Mike McMahon AUSD
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Giving Feedback and Receiving Feedback

Instead of Praise and Criticism

Source: Coalition of Essential Schools

Criticism shuts us down

We're usually too defensive to listen and evaluate and assess what we're hearing.

Emply praise, like criticism, often judges the doer, not the deed. Praise often make us uncomfortable and anxious. It doesn't tell us what we did that was good or valued. We end up seeking approval of the person who's judging us, rather than focusing on our behavior and the goals we set for ourselves.

Examples of empty praise: "Good job." "You're doing great." "Excellent." "You're terrific." "You've improved since last week."

Give feedback on the deed not the doer

Feedback about the deed puts the focus on what you did or said and how you did it - not whether you are a good or bad person. Think of feedback as a way of playing back the video tape of what just happened. Feedback lets the other person know that we were paying attention. Feedback places the "receiver" in control of the data. When people receive feedback, they can assess on their own how they did. - The "receiver" can choose what to use, what to consider, what to incorporate in "next time" behaviors and responses.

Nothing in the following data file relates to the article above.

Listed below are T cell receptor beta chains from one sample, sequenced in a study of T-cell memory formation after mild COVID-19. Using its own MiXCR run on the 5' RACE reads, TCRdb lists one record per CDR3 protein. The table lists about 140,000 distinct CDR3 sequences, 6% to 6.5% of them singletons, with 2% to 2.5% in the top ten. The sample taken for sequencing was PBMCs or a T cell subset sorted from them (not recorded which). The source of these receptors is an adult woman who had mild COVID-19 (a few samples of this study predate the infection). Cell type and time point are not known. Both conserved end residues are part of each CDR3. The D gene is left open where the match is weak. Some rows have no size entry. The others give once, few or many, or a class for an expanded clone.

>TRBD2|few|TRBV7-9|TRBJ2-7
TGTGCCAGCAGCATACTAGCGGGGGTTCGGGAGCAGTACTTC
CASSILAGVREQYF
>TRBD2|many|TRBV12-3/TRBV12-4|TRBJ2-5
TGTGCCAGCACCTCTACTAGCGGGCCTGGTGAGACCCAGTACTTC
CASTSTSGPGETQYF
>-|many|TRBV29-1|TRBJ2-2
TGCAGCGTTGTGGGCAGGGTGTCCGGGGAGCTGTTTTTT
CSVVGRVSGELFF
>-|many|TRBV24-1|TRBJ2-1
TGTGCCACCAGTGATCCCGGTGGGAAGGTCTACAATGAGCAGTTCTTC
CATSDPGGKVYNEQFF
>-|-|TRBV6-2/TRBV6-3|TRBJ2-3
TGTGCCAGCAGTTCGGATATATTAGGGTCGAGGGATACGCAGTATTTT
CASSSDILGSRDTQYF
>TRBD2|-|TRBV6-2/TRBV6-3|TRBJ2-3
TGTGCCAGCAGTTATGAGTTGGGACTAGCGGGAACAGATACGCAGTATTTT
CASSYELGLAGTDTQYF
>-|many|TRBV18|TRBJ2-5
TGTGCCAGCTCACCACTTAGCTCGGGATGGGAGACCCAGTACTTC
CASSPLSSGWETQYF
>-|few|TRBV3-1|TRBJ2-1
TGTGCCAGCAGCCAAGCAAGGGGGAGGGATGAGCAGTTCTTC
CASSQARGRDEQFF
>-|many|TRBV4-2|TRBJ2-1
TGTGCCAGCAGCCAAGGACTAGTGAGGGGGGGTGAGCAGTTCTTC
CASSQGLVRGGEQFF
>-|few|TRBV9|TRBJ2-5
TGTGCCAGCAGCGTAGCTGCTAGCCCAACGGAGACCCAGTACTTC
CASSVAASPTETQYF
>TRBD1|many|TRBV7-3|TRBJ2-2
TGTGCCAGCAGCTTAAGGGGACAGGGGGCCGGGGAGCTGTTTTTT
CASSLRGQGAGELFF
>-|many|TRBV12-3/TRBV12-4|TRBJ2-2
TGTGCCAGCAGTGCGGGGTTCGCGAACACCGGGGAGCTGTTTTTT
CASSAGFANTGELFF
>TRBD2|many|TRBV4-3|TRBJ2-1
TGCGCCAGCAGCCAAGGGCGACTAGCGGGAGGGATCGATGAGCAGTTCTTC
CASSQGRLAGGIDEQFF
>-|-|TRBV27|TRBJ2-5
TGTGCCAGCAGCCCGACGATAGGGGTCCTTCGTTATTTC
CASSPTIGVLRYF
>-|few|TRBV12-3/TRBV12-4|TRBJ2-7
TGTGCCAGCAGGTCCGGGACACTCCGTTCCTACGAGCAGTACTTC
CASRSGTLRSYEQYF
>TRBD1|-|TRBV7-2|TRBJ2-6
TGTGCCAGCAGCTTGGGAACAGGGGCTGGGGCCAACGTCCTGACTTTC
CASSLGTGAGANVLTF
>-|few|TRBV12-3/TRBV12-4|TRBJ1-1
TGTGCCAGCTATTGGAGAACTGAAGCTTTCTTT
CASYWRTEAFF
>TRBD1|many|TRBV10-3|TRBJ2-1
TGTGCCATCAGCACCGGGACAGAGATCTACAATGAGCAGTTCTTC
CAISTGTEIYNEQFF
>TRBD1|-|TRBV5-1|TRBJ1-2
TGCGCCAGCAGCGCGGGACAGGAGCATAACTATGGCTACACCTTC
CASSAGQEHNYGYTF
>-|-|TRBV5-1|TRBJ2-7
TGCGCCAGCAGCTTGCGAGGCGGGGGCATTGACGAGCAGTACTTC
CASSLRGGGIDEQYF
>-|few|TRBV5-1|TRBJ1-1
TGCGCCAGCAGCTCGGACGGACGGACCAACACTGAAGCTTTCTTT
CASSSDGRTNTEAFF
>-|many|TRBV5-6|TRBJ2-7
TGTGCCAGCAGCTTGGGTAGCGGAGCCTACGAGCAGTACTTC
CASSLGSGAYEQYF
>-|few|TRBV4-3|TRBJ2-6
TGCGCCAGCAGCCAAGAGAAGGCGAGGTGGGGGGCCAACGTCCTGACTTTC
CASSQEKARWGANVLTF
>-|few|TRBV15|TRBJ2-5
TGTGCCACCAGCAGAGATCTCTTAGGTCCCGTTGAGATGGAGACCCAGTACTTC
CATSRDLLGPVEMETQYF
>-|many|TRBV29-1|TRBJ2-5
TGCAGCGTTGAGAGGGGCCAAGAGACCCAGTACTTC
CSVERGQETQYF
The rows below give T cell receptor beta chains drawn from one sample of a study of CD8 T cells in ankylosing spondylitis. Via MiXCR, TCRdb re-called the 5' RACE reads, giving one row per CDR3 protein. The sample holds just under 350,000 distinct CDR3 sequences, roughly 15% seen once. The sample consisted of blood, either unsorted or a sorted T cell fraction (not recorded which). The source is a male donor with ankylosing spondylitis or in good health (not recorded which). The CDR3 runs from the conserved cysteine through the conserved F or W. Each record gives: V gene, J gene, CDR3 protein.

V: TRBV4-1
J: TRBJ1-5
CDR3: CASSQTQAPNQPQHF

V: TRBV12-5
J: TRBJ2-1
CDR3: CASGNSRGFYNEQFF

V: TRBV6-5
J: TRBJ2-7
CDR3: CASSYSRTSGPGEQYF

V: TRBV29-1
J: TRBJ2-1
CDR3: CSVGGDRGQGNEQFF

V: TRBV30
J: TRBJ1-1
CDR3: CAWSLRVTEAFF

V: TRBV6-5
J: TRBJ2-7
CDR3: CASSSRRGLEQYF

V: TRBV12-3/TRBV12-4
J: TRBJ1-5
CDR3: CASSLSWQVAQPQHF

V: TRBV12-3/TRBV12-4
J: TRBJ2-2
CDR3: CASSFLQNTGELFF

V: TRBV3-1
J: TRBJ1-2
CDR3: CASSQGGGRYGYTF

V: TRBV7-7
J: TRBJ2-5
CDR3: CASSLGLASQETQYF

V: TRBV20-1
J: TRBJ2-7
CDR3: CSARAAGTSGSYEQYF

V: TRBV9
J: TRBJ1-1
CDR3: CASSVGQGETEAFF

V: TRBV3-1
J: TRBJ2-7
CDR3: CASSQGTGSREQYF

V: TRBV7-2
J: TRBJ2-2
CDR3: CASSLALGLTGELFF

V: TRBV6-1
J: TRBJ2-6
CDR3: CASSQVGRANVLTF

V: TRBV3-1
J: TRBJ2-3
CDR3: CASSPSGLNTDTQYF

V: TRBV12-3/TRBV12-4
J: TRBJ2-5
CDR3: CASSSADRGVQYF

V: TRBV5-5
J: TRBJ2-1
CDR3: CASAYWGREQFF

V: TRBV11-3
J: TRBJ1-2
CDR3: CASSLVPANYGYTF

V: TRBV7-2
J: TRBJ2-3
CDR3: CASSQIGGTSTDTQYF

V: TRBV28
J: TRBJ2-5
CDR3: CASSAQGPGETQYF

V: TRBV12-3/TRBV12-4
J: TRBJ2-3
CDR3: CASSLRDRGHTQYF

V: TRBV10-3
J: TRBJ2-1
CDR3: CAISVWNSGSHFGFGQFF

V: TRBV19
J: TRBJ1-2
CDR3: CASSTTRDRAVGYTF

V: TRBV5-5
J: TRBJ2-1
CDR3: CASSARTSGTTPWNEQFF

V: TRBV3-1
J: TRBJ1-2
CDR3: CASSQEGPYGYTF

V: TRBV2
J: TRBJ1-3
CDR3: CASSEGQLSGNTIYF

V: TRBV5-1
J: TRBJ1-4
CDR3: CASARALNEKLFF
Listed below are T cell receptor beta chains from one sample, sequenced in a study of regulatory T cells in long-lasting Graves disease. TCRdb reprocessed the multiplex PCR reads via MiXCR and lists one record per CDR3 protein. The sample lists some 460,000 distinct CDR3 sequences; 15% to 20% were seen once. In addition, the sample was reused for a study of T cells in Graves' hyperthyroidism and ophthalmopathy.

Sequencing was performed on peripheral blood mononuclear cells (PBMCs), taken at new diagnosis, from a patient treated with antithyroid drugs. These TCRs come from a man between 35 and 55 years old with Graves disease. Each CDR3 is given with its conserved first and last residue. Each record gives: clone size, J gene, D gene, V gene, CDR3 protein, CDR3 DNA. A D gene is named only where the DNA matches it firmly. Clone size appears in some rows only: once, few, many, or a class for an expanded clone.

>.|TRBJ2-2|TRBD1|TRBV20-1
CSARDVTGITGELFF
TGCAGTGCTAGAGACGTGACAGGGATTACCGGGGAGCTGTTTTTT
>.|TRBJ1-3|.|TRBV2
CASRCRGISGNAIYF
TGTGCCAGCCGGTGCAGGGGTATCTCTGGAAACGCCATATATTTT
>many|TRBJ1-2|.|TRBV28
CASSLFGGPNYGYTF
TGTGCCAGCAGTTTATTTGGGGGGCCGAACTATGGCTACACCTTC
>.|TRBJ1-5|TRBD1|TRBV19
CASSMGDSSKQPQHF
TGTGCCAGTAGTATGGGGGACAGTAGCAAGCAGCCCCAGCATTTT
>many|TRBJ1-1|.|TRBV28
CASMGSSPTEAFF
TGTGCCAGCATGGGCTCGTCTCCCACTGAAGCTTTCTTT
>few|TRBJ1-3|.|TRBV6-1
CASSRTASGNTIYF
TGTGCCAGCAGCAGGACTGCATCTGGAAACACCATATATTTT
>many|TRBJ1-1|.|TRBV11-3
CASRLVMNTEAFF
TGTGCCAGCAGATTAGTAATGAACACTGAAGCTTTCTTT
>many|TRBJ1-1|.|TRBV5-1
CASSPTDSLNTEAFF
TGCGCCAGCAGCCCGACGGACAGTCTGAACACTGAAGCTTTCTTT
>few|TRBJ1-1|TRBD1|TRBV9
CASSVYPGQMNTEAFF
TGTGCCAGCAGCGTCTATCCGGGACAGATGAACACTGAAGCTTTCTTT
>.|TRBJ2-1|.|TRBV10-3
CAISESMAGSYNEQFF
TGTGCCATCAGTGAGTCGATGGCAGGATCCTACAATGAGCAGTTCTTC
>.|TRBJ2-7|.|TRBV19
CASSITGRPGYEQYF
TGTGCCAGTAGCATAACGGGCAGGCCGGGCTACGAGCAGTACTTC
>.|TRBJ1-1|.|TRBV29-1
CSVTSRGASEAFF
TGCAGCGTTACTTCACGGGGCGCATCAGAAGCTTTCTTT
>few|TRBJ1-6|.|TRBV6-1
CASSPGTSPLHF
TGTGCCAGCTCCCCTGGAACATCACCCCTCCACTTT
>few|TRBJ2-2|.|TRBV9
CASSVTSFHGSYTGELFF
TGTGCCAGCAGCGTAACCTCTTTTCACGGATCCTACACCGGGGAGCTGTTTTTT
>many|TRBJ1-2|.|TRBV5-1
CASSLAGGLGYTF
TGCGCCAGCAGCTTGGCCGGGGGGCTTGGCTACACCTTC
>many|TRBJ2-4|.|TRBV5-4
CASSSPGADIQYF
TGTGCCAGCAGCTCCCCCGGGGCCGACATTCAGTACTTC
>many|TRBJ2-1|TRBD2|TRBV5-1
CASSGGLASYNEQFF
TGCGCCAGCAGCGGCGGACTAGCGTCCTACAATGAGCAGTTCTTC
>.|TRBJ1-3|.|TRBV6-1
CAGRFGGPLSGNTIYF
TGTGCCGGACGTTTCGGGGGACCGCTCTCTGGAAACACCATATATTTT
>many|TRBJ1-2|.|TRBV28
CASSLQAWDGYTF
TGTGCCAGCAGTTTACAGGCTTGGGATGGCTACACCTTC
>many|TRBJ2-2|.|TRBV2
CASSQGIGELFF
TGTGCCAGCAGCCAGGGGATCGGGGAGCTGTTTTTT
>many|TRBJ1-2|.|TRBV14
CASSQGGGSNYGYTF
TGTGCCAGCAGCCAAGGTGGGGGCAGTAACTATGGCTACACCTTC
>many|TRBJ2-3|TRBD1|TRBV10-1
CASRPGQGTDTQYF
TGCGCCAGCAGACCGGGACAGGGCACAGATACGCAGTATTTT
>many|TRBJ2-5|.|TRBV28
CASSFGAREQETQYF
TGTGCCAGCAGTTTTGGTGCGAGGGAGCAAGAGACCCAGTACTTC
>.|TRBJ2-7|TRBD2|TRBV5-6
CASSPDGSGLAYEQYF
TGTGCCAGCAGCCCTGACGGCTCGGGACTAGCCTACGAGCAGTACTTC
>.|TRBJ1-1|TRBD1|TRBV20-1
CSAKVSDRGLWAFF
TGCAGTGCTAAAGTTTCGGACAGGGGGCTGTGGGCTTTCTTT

For the receiver. Think of feeback as a package you receive in the mail. You can choose to:

  • Return to sender; it came to the wrong address.
  • Keep the package and communicate that you've received it.
  • Keep the package, open it, and use what's in it right away.
  • Keep it on the shelf for now; you might want to use it in the future.

Use concrete, specific language that indicates what you saw, heard, felt, or experienced.

If you use "fat words" like "okay," "great," "interesting," "not good enough," "that's better," the "receiver" won't get specific information that is really helpful.

Feedback statements begin in different ways:

Naming what you heard a person say or saw a person do:

Examples: "You let me take as much time as I needed." "You made everyone in the group feel welcome by inviting them to all say something in the beginning." "You spoke loud enough so that we could all hear you." "You found three different solutions to the problem."

Giving reactions from your perspective:

When someone gives us feedback, they're letting us know how our words and behavior affected them. For example: "I liked it when you ...... I noticed that ..... I observed that you ..... I appreciated it when you ..... It would have helped me understand better if you had ..... I like the way you ..... It would have worked better for me if you had .... This policy isn't clear to me. I'm not sure what to do."

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Last modified: June 2, 2004

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